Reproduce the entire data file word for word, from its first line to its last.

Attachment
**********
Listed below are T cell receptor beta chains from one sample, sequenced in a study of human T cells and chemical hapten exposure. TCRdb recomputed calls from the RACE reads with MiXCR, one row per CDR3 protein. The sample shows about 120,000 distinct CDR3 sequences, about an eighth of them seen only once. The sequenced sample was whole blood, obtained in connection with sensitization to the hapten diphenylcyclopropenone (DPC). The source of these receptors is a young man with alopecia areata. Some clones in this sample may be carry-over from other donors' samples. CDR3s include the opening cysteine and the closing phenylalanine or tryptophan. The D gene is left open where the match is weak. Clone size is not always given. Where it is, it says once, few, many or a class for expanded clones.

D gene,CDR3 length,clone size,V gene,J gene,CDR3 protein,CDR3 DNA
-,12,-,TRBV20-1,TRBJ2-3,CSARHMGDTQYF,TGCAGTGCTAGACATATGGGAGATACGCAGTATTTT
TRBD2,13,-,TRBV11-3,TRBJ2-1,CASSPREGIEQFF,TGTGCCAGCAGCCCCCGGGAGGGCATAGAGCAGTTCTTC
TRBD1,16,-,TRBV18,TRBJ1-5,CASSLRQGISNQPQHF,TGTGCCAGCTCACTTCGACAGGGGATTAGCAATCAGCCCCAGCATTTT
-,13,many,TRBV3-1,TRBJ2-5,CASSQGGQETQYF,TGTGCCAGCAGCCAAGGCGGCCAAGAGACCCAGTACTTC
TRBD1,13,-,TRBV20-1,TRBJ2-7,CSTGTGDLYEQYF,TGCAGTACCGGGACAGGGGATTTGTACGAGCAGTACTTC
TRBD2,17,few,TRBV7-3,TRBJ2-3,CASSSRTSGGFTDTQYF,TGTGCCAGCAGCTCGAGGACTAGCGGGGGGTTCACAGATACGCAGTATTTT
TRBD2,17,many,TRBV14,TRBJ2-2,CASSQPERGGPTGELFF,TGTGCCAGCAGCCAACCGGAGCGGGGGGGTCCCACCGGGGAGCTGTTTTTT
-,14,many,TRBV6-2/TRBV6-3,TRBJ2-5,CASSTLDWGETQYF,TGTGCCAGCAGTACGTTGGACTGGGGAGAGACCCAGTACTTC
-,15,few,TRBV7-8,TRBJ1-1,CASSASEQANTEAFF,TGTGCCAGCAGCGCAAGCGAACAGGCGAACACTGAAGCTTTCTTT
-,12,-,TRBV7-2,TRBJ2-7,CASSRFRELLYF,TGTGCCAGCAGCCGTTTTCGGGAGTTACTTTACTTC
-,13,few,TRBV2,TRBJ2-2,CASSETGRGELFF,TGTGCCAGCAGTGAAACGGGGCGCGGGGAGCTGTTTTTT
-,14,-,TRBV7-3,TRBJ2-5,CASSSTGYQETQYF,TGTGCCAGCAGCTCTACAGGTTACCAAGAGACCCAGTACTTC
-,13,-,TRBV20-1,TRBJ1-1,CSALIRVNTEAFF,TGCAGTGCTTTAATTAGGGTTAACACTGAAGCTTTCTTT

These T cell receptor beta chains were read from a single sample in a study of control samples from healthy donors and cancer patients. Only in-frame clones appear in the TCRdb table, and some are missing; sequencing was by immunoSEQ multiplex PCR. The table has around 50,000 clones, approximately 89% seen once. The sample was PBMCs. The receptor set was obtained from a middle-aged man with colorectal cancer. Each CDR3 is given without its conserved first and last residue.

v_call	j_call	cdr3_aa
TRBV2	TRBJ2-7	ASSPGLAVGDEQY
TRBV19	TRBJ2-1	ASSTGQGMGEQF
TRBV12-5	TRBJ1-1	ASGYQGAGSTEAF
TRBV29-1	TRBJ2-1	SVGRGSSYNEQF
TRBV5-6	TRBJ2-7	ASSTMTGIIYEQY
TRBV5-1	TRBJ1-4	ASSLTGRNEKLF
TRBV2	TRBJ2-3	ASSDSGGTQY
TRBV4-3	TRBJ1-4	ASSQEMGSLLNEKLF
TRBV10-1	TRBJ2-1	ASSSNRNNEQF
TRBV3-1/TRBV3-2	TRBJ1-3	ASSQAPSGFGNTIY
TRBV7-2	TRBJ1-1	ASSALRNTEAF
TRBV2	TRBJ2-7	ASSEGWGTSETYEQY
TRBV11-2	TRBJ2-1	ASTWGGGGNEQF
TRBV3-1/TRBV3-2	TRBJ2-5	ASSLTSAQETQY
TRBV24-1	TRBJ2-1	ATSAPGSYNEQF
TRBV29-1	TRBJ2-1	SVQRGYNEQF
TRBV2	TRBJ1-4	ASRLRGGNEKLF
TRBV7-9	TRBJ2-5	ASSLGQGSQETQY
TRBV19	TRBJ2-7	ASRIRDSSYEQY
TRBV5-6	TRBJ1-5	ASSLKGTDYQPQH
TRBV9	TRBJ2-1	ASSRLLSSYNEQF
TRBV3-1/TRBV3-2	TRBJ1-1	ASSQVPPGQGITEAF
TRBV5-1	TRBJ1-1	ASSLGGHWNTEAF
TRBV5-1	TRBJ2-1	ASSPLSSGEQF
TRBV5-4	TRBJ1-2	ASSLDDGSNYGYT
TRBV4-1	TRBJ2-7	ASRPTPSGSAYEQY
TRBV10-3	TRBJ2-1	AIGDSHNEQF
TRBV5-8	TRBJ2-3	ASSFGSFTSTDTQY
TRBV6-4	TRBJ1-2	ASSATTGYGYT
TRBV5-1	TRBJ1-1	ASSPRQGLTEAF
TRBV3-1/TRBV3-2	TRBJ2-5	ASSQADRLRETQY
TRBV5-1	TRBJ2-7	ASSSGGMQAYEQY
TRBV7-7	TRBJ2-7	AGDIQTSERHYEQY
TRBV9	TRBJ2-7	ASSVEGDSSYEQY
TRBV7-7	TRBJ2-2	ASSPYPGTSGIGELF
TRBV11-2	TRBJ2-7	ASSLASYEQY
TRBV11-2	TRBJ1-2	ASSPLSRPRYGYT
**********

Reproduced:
Listed below are T cell receptor beta chains from one sample, sequenced in a study of human T cells and chemical hapten exposure. TCRdb recomputed calls from the RACE reads with MiXCR, one row per CDR3 protein. The sample shows about 120,000 distinct CDR3 sequences, about an eighth of them seen only once. The sequenced sample was whole blood, obtained in connection with sensitization to the hapten diphenylcyclopropenone (DPC). The source of these receptors is a young man with alopecia areata. Some clones in this sample may be carry-over from other donors' samples. CDR3s include the opening cysteine and the closing phenylalanine or tryptophan. The D gene is left open where the match is weak. Clone size is not always given. Where it is, it says once, few, many or a class for expanded clones.

D gene,CDR3 length,clone size,V gene,J gene,CDR3 protein,CDR3 DNA
-,12,-,TRBV20-1,TRBJ2-3,CSARHMGDTQYF,TGCAGTGCTAGACATATGGGAGATACGCAGTATTTT
TRBD2,13,-,TRBV11-3,TRBJ2-1,CASSPREGIEQFF,TGTGCCAGCAGCCCCCGGGAGGGCATAGAGCAGTTCTTC
TRBD1,16,-,TRBV18,TRBJ1-5,CASSLRQGISNQPQHF,TGTGCCAGCTCACTTCGACAGGGGATTAGCAATCAGCCCCAGCATTTT
-,13,many,TRBV3-1,TRBJ2-5,CASSQGGQETQYF,TGTGCCAGCAGCCAAGGCGGCCAAGAGACCCAGTACTTC
TRBD1,13,-,TRBV20-1,TRBJ2-7,CSTGTGDLYEQYF,TGCAGTACCGGGACAGGGGATTTGTACGAGCAGTACTTC
TRBD2,17,few,TRBV7-3,TRBJ2-3,CASSSRTSGGFTDTQYF,TGTGCCAGCAGCTCGAGGACTAGCGGGGGGTTCACAGATACGCAGTATTTT
TRBD2,17,many,TRBV14,TRBJ2-2,CASSQPERGGPTGELFF,TGTGCCAGCAGCCAACCGGAGCGGGGGGGTCCCACCGGGGAGCTGTTTTTT
-,14,many,TRBV6-2/TRBV6-3,TRBJ2-5,CASSTLDWGETQYF,TGTGCCAGCAGTACGTTGGACTGGGGAGAGACCCAGTACTTC
-,15,few,TRBV7-8,TRBJ1-1,CASSASEQANTEAFF,TGTGCCAGCAGCGCAAGCGAACAGGCGAACACTGAAGCTTTCTTT
-,12,-,TRBV7-2,TRBJ2-7,CASSRFRELLYF,TGTGCCAGCAGCCGTTTTCGGGAGTTACTTTACTTC
-,13,few,TRBV2,TRBJ2-2,CASSETGRGELFF,TGTGCCAGCAGTGAAACGGGGCGCGGGGAGCTGTTTTTT
-,14,-,TRBV7-3,TRBJ2-5,CASSSTGYQETQYF,TGTGCCAGCAGCTCTACAGGTTACCAAGAGACCCAGTACTTC
-,13,-,TRBV20-1,TRBJ1-1,CSALIRVNTEAFF,TGCAGTGCTTTAATTAGGGTTAACACTGAAGCTTTCTTT

These T cell receptor beta chains were read from a single sample in a study of control samples from healthy donors and cancer patients. Only in-frame clones appear in the TCRdb table, and some are missing; sequencing was by immunoSEQ multiplex PCR. The table has around 50,000 clones, approximately 89% seen once. The sample was PBMCs. The receptor set was obtained from a middle-aged man with colorectal cancer. Each CDR3 is given without its conserved first and last residue.

v_call	j_call	cdr3_aa
TRBV2	TRBJ2-7	ASSPGLAVGDEQY
TRBV19	TRBJ2-1	ASSTGQGMGEQF
TRBV12-5	TRBJ1-1	ASGYQGAGSTEAF
TRBV29-1	TRBJ2-1	SVGRGSSYNEQF
TRBV5-6	TRBJ2-7	ASSTMTGIIYEQY
TRBV5-1	TRBJ1-4	ASSLTGRNEKLF
TRBV2	TRBJ2-3	ASSDSGGTQY
TRBV4-3	TRBJ1-4	ASSQEMGSLLNEKLF
TRBV10-1	TRBJ2-1	ASSSNRNNEQF
TRBV3-1/TRBV3-2	TRBJ1-3	ASSQAPSGFGNTIY
TRBV7-2	TRBJ1-1	ASSALRNTEAF
TRBV2	TRBJ2-7	ASSEGWGTSETYEQY
TRBV11-2	TRBJ2-1	ASTWGGGGNEQF
TRBV3-1/TRBV3-2	TRBJ2-5	ASSLTSAQETQY
TRBV24-1	TRBJ2-1	ATSAPGSYNEQF
TRBV29-1	TRBJ2-1	SVQRGYNEQF
TRBV2	TRBJ1-4	ASRLRGGNEKLF
TRBV7-9	TRBJ2-5	ASSLGQGSQETQY
TRBV19	TRBJ2-7	ASRIRDSSYEQY
TRBV5-6	TRBJ1-5	ASSLKGTDYQPQH
TRBV9	TRBJ2-1	ASSRLLSSYNEQF
TRBV3-1/TRBV3-2	TRBJ1-1	ASSQVPPGQGITEAF
TRBV5-1	TRBJ1-1	ASSLGGHWNTEAF
TRBV5-1	TRBJ2-1	ASSPLSSGEQF
TRBV5-4	TRBJ1-2	ASSLDDGSNYGYT
TRBV4-1	TRBJ2-7	ASRPTPSGSAYEQY
TRBV10-3	TRBJ2-1	AIGDSHNEQF
TRBV5-8	TRBJ2-3	ASSFGSFTSTDTQY
TRBV6-4	TRBJ1-2	ASSATTGYGYT
TRBV5-1	TRBJ1-1	ASSPRQGLTEAF
TRBV3-1/TRBV3-2	TRBJ2-5	ASSQADRLRETQY
TRBV5-1	TRBJ2-7	ASSSGGMQAYEQY
TRBV7-7	TRBJ2-7	AGDIQTSERHYEQY
TRBV9	TRBJ2-7	ASSVEGDSSYEQY
TRBV7-7	TRBJ2-2	ASSPYPGTSGIGELF
TRBV11-2	TRBJ2-7	ASSLASYEQY
TRBV11-2	TRBJ1-2	ASSPLSRPRYGYT